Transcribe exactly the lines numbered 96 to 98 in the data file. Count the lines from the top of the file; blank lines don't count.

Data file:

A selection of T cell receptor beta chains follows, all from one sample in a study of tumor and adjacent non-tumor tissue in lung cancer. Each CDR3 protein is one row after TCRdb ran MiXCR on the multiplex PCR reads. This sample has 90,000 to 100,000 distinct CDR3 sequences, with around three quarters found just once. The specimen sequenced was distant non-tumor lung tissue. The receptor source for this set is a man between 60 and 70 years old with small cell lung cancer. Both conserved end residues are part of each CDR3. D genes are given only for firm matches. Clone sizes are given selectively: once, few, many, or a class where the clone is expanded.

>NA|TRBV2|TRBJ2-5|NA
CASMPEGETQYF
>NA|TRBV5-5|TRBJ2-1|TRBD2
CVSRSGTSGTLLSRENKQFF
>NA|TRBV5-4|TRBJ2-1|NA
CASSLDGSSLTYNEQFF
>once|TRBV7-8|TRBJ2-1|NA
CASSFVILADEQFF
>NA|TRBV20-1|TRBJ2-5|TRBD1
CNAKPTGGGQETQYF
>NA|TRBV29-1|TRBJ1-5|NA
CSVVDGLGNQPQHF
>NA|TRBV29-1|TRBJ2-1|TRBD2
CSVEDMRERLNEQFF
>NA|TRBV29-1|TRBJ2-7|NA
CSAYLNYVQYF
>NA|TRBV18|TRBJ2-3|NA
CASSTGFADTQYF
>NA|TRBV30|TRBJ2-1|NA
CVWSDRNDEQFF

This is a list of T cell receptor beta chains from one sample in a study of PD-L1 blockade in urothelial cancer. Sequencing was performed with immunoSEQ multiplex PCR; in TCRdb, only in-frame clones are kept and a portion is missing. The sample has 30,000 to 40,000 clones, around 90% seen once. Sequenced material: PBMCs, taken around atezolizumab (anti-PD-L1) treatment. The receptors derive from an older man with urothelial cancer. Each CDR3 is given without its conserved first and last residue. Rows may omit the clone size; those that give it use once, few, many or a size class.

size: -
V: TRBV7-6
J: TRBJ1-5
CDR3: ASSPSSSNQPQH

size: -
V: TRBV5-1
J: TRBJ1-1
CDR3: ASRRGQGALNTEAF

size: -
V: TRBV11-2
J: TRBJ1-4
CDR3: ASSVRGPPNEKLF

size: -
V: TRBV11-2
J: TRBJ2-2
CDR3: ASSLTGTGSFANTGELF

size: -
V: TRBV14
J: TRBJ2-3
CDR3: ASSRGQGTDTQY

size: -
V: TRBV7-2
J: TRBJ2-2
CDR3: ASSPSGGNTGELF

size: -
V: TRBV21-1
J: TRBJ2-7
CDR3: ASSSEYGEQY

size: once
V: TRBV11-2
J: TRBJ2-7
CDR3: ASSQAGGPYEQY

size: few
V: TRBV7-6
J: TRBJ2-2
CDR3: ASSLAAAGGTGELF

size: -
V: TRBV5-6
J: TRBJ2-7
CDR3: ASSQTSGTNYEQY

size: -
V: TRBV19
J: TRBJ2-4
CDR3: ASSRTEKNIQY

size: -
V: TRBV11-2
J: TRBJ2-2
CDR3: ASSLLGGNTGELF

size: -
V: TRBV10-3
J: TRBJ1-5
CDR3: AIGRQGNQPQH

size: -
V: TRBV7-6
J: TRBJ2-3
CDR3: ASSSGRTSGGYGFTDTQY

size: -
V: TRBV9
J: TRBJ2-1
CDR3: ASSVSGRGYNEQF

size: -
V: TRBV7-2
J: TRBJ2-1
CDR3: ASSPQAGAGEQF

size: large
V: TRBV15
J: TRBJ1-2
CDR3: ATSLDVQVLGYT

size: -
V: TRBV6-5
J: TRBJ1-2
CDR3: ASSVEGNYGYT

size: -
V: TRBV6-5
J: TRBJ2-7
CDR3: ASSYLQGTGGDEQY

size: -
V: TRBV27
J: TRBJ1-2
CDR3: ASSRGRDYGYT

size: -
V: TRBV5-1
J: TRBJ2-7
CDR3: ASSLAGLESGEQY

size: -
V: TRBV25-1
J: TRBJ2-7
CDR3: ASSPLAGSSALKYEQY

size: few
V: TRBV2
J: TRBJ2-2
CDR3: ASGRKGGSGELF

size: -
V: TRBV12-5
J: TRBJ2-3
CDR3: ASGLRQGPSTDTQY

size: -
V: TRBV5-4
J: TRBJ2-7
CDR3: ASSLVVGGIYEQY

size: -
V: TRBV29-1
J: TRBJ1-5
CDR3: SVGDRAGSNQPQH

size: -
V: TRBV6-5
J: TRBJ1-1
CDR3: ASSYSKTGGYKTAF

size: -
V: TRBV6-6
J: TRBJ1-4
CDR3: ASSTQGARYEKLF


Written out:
V: TRBV6-5
J: TRBJ2-7
CDR3: ASSYLQGTGGDEQY